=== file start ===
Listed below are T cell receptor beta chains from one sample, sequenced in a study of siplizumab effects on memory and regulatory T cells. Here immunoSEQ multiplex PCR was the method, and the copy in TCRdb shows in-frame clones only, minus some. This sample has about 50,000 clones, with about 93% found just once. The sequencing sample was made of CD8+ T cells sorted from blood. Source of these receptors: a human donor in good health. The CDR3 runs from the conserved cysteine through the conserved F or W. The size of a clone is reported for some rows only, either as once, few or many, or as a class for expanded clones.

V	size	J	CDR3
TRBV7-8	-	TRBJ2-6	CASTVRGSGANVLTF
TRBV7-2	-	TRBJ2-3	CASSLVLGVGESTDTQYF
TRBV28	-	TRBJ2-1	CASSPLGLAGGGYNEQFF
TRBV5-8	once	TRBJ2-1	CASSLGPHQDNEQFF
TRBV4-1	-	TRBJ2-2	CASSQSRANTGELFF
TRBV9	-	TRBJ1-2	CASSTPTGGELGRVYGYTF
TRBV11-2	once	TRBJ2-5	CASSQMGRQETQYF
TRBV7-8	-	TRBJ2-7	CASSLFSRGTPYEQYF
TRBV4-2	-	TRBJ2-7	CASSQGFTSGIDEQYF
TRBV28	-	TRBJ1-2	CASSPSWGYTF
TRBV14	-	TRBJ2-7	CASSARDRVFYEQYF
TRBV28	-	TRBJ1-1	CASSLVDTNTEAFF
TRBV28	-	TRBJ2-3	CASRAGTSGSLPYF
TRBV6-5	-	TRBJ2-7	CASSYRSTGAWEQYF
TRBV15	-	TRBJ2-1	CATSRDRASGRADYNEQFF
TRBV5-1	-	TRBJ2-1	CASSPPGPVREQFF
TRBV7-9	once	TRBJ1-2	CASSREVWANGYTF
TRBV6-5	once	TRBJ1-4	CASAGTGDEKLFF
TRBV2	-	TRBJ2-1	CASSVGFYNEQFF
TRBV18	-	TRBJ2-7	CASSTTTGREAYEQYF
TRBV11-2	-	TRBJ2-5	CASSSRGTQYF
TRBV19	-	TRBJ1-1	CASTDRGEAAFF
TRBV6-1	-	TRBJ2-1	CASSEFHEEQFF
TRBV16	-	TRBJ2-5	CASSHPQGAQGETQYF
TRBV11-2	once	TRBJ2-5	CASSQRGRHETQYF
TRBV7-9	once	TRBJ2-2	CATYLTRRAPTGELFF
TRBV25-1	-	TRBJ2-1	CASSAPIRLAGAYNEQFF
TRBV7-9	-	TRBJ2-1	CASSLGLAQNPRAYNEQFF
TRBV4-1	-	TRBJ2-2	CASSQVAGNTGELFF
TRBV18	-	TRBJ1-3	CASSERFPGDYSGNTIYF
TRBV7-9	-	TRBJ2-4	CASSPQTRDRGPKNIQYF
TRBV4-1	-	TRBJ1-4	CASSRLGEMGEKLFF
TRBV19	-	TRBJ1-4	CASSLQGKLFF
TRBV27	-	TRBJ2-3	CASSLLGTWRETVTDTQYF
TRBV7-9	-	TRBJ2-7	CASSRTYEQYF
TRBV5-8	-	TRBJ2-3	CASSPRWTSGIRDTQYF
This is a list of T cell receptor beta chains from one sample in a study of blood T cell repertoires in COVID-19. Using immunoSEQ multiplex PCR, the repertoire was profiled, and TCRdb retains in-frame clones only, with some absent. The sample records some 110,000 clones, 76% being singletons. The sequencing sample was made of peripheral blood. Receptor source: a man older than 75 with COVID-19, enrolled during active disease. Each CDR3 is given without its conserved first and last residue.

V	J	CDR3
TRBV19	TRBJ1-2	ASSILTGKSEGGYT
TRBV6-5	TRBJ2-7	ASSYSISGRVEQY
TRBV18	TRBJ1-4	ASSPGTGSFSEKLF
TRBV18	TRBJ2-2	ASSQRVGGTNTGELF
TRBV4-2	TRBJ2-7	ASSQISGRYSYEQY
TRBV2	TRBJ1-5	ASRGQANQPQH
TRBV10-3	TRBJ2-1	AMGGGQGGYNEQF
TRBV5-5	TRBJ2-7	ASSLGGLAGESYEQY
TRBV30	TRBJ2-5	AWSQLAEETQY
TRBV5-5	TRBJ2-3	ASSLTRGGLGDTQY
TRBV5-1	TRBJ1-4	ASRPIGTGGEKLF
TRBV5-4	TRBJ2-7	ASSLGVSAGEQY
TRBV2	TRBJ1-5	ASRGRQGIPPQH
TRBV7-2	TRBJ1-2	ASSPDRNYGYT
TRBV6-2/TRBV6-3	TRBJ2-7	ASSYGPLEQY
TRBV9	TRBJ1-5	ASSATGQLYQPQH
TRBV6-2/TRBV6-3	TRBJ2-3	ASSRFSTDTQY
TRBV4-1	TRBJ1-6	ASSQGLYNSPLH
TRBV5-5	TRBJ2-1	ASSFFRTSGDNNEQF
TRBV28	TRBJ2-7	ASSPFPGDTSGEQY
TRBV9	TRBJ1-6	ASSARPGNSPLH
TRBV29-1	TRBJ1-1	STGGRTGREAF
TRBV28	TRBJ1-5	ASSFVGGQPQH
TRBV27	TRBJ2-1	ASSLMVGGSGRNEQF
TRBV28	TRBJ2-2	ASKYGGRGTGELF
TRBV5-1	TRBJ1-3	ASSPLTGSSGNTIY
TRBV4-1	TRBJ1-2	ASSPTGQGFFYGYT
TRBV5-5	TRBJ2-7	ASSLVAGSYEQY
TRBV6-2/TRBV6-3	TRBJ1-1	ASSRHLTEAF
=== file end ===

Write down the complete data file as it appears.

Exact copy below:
Listed below are T cell receptor beta chains from one sample, sequenced in a study of siplizumab effects on memory and regulatory T cells. Here immunoSEQ multiplex PCR was the method, and the copy in TCRdb shows in-frame clones only, minus some. This sample has about 50,000 clones, with about 93% found just once. The sequencing sample was made of CD8+ T cells sorted from blood. Source of these receptors: a human donor in good health. The CDR3 runs from the conserved cysteine through the conserved F or W. The size of a clone is reported for some rows only, either as once, few or many, or as a class for expanded clones.

V	size	J	CDR3
TRBV7-8	-	TRBJ2-6	CASTVRGSGANVLTF
TRBV7-2	-	TRBJ2-3	CASSLVLGVGESTDTQYF
TRBV28	-	TRBJ2-1	CASSPLGLAGGGYNEQFF
TRBV5-8	once	TRBJ2-1	CASSLGPHQDNEQFF
TRBV4-1	-	TRBJ2-2	CASSQSRANTGELFF
TRBV9	-	TRBJ1-2	CASSTPTGGELGRVYGYTF
TRBV11-2	once	TRBJ2-5	CASSQMGRQETQYF
TRBV7-8	-	TRBJ2-7	CASSLFSRGTPYEQYF
TRBV4-2	-	TRBJ2-7	CASSQGFTSGIDEQYF
TRBV28	-	TRBJ1-2	CASSPSWGYTF
TRBV14	-	TRBJ2-7	CASSARDRVFYEQYF
TRBV28	-	TRBJ1-1	CASSLVDTNTEAFF
TRBV28	-	TRBJ2-3	CASRAGTSGSLPYF
TRBV6-5	-	TRBJ2-7	CASSYRSTGAWEQYF
TRBV15	-	TRBJ2-1	CATSRDRASGRADYNEQFF
TRBV5-1	-	TRBJ2-1	CASSPPGPVREQFF
TRBV7-9	once	TRBJ1-2	CASSREVWANGYTF
TRBV6-5	once	TRBJ1-4	CASAGTGDEKLFF
TRBV2	-	TRBJ2-1	CASSVGFYNEQFF
TRBV18	-	TRBJ2-7	CASSTTTGREAYEQYF
TRBV11-2	-	TRBJ2-5	CASSSRGTQYF
TRBV19	-	TRBJ1-1	CASTDRGEAAFF
TRBV6-1	-	TRBJ2-1	CASSEFHEEQFF
TRBV16	-	TRBJ2-5	CASSHPQGAQGETQYF
TRBV11-2	once	TRBJ2-5	CASSQRGRHETQYF
TRBV7-9	once	TRBJ2-2	CATYLTRRAPTGELFF
TRBV25-1	-	TRBJ2-1	CASSAPIRLAGAYNEQFF
TRBV7-9	-	TRBJ2-1	CASSLGLAQNPRAYNEQFF
TRBV4-1	-	TRBJ2-2	CASSQVAGNTGELFF
TRBV18	-	TRBJ1-3	CASSERFPGDYSGNTIYF
TRBV7-9	-	TRBJ2-4	CASSPQTRDRGPKNIQYF
TRBV4-1	-	TRBJ1-4	CASSRLGEMGEKLFF
TRBV19	-	TRBJ1-4	CASSLQGKLFF
TRBV27	-	TRBJ2-3	CASSLLGTWRETVTDTQYF
TRBV7-9	-	TRBJ2-7	CASSRTYEQYF
TRBV5-8	-	TRBJ2-3	CASSPRWTSGIRDTQYF
This is a list of T cell receptor beta chains from one sample in a study of blood T cell repertoires in COVID-19. Using immunoSEQ multiplex PCR, the repertoire was profiled, and TCRdb retains in-frame clones only, with some absent. The sample records some 110,000 clones, 76% being singletons. The sequencing sample was made of peripheral blood. Receptor source: a man older than 75 with COVID-19, enrolled during active disease. Each CDR3 is given without its conserved first and last residue.

V	J	CDR3
TRBV19	TRBJ1-2	ASSILTGKSEGGYT
TRBV6-5	TRBJ2-7	ASSYSISGRVEQY
TRBV18	TRBJ1-4	ASSPGTGSFSEKLF
TRBV18	TRBJ2-2	ASSQRVGGTNTGELF
TRBV4-2	TRBJ2-7	ASSQISGRYSYEQY
TRBV2	TRBJ1-5	ASRGQANQPQH
TRBV10-3	TRBJ2-1	AMGGGQGGYNEQF
TRBV5-5	TRBJ2-7	ASSLGGLAGESYEQY
TRBV30	TRBJ2-5	AWSQLAEETQY
TRBV5-5	TRBJ2-3	ASSLTRGGLGDTQY
TRBV5-1	TRBJ1-4	ASRPIGTGGEKLF
TRBV5-4	TRBJ2-7	ASSLGVSAGEQY
TRBV2	TRBJ1-5	ASRGRQGIPPQH
TRBV7-2	TRBJ1-2	ASSPDRNYGYT
TRBV6-2/TRBV6-3	TRBJ2-7	ASSYGPLEQY
TRBV9	TRBJ1-5	ASSATGQLYQPQH
TRBV6-2/TRBV6-3	TRBJ2-3	ASSRFSTDTQY
TRBV4-1	TRBJ1-6	ASSQGLYNSPLH
TRBV5-5	TRBJ2-1	ASSFFRTSGDNNEQF
TRBV28	TRBJ2-7	ASSPFPGDTSGEQY
TRBV9	TRBJ1-6	ASSARPGNSPLH
TRBV29-1	TRBJ1-1	STGGRTGREAF
TRBV28	TRBJ1-5	ASSFVGGQPQH
TRBV27	TRBJ2-1	ASSLMVGGSGRNEQF
TRBV28	TRBJ2-2	ASKYGGRGTGELF
TRBV5-1	TRBJ1-3	ASSPLTGSSGNTIY
TRBV4-1	TRBJ1-2	ASSPTGQGFFYGYT
TRBV5-5	TRBJ2-7	ASSLVAGSYEQY
TRBV6-2/TRBV6-3	TRBJ1-1	ASSRHLTEAF